Crisis That Expanded My Consciousness
Posted by Shalini Sharma on Aug 11, 2017
I really enjoyed reading this passage by Sam Harris. In the beginning, he talks about the space between the thoughts -- what he calls consciousness. It reminded me of a quote by a famous French musician, maybe 100 or 150 years ago, who said that the music lies in the space between the notes and not really in the notes. The space between the incessant thoughts that we experience is a very crucial space to help us evolve in our consciousness. Great spiritual masters have also guided us to the depths of that great silence in between the thoughts.
The author then draws parallel between science and mind exploration. I am a researcher in nanotechnology and I study the infinitesimally small matter. In looking back at my science heroes, I would say that the hallmark of a true scientific discovery is two-fold: one, a keen honesty in investigating the truth and two, observing facts and phenomenon starting from a clean slate without any preconceived notions, judgments or biases. As a person who is interested in understanding and expanding my mind, this rang very true even in that sphere of my mind. Great scientists have always been very humbled by the unknown, and I think that applies to exploration of the mind as well. You don't have to really seek answers. You have to hold questions in its right place, and then in time, the answers may reveal themselves. In that sense, the state of not knowing is critical for expansion.
As I reflected on this a bit more, I wondered about the conditions that help us enter into that spaciousness between thoughts, to hold that space of not knowing, and to expand our consciousness.
A couple of things came to my mind -- meditation, being in a state of awe, being in nature. Then, another one also came up: crisis. A crisis can really be a teacher towards expanding our consciousness.
Six or seven years ago, I was pregnant with my first child. I had a miscarriage after about six weeks. For a couple of months, it was hard but I got over it eventually. Few months after, we went to see the doctor again and he gave us some devastating news: that we won't be able to conceive a child naturally.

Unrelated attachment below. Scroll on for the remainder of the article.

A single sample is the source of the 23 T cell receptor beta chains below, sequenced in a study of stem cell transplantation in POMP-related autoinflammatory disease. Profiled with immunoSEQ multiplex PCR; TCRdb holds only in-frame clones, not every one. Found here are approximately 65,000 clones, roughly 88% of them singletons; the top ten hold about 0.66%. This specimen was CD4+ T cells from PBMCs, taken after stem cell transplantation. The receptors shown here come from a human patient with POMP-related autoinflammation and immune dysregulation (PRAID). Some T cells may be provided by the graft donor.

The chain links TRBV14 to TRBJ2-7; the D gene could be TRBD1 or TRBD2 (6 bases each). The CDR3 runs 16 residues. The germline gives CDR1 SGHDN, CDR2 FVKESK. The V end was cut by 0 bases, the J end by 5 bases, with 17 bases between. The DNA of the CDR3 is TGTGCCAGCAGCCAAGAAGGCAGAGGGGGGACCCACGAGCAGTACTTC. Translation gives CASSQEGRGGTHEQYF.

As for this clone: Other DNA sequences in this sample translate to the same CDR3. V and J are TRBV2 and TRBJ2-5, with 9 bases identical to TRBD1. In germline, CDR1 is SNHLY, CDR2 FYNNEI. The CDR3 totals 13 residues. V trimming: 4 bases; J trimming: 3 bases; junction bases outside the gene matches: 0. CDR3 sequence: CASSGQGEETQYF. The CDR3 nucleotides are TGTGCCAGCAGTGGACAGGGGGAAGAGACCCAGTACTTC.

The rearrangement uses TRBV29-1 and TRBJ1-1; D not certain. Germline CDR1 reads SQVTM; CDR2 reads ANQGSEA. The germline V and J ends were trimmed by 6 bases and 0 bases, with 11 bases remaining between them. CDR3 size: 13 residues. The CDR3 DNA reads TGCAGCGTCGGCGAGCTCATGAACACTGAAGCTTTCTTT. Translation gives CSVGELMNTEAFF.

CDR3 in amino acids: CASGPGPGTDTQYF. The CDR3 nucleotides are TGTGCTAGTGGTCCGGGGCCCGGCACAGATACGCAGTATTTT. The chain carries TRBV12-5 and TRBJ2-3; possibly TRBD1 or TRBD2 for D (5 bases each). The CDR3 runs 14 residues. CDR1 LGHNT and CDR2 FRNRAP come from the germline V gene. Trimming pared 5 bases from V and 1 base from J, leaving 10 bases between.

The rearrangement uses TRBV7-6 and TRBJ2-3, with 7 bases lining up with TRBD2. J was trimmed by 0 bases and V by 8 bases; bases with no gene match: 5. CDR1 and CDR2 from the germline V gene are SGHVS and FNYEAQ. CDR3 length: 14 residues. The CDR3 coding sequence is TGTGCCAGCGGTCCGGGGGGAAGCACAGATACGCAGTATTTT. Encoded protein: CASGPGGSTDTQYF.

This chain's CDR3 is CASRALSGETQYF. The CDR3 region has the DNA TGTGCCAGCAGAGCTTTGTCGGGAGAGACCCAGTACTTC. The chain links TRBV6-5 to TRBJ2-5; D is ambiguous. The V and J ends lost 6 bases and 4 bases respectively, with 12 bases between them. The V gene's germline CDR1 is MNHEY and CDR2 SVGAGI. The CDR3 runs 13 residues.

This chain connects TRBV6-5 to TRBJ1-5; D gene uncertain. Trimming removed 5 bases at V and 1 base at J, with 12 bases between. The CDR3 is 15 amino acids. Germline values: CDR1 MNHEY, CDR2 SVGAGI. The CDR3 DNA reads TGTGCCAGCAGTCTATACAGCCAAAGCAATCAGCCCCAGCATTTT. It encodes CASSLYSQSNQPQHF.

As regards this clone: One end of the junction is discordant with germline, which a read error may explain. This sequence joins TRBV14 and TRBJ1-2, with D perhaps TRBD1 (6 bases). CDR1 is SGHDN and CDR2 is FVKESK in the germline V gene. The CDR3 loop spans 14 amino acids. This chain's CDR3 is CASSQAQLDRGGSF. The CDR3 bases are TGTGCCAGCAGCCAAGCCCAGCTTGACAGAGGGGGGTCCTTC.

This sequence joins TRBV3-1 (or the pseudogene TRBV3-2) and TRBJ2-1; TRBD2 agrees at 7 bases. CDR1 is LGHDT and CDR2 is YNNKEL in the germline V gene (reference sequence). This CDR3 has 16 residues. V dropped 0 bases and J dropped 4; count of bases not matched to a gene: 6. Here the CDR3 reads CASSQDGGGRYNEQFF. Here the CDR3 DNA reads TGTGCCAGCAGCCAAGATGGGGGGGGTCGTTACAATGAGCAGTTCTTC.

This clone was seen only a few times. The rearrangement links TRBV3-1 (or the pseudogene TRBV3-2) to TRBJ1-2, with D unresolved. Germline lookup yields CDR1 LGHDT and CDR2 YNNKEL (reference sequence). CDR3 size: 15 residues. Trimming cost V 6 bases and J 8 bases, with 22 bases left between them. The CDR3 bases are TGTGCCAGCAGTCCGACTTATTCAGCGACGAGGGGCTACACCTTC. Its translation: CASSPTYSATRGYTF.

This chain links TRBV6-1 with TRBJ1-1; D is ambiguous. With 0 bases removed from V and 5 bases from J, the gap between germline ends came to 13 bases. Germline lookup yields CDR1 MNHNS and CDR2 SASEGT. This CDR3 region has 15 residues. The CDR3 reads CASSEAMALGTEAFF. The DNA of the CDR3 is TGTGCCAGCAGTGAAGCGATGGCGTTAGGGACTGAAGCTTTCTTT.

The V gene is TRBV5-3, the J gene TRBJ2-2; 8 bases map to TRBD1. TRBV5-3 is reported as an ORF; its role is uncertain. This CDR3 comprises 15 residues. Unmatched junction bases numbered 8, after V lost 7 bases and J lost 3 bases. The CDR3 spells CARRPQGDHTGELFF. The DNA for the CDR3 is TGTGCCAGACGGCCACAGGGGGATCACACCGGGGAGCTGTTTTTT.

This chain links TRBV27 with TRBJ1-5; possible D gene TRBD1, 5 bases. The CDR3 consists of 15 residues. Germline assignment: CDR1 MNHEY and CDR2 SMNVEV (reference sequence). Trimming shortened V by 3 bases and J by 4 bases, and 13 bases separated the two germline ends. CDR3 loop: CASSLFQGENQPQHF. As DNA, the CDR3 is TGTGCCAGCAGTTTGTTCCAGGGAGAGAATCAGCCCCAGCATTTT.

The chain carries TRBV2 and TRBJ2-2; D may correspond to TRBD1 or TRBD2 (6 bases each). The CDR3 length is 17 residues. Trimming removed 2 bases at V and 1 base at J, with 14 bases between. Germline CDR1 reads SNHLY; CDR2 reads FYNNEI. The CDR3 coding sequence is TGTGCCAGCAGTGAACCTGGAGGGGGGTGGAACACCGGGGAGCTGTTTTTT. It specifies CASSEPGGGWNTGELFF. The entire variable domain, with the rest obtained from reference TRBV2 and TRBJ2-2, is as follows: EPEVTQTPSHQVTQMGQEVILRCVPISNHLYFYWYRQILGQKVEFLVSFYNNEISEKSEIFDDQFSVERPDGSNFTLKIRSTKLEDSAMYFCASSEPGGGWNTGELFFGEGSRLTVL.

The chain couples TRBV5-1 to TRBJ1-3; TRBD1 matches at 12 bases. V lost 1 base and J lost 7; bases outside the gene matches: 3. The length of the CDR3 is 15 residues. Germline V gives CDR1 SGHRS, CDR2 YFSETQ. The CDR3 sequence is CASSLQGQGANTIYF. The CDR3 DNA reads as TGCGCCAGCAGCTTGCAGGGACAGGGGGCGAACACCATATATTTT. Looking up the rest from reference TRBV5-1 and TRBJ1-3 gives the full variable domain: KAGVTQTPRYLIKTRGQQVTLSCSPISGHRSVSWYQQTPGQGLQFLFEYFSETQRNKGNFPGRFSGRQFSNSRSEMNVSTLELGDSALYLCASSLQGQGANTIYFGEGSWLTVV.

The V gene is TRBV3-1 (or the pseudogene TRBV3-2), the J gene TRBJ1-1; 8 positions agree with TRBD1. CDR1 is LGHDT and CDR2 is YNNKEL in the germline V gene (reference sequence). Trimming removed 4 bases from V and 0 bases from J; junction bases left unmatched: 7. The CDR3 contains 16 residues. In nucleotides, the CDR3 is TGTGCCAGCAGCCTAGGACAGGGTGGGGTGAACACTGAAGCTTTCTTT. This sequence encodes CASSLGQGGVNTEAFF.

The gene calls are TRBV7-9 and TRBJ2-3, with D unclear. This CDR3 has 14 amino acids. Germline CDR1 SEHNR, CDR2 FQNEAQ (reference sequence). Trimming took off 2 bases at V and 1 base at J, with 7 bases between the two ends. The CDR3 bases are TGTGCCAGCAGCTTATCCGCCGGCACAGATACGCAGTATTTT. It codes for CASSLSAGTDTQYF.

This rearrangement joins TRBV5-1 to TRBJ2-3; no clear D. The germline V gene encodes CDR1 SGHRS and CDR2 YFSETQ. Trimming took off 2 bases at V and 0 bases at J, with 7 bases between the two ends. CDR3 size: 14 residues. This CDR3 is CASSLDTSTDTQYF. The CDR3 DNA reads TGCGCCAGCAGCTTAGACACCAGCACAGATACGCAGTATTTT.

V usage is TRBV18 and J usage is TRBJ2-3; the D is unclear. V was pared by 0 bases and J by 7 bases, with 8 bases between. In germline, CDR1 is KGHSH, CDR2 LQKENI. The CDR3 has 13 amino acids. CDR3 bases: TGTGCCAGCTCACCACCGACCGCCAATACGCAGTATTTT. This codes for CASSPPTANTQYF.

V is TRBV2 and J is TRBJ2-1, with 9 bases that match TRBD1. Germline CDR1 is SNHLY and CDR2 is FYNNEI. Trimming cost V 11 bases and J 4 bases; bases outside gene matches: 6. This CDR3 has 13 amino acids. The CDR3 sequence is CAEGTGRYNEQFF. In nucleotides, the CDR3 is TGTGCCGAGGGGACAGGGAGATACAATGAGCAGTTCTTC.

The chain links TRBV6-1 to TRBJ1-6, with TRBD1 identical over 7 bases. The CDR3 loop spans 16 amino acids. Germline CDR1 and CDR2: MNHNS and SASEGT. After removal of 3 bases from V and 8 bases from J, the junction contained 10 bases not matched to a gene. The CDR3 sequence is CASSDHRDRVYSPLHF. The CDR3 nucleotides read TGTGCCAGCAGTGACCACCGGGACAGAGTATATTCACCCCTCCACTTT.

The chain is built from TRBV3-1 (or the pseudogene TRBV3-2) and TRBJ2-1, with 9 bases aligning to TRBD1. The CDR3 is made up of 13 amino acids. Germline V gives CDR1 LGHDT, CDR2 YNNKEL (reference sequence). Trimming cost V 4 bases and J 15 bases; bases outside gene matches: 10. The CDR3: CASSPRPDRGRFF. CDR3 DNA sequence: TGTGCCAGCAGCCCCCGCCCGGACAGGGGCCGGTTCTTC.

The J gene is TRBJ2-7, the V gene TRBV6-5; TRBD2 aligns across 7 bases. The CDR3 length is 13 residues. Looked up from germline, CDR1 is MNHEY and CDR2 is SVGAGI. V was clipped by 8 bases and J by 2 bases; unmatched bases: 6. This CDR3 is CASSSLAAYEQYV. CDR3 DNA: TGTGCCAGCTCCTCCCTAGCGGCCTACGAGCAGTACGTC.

That was the hardest thing I could've imagined for my life. I found myself in a state of deep sorrow, deep rejection and disappointment. For a very long time I had this belief that the purpose of my life is to be a mother, and to be given the news that you cannot really achieve that was extremely hard.
I remember the first few days after the diagnosis. My pain and sorrow was so deep but that I was forced to look at my mind and its workings. I was forced to look at my beliefs. I was forced to look at my relationship with children -- my children versus other children. I was forced to look at my relationship with my ambitions or desires.
That crisis that I was facing at that time really, really ... something happened in my consciousness. I can clearly remember, six or seven years ago, that I felt this kind of expansion. I felt not only a deep connection to my sorrow, but I felt that I had this connection to human suffering, human sorrow.
A couple of weeks down the line something shifted and I just came out of that sorrow. At that point, I said, "Okay, we're not ready for IVF or any other medical intervention but we landed upon some yoga and breathing exercises and fasting." And then, six months down the line, I was naturally pregnant with my daughter -- who is now five! Those six months of life were my biggest teachers.
I would've never really looked at my mind and its deep underpinnings and beliefs unless I had gone through that crisis. It was a life altering learning.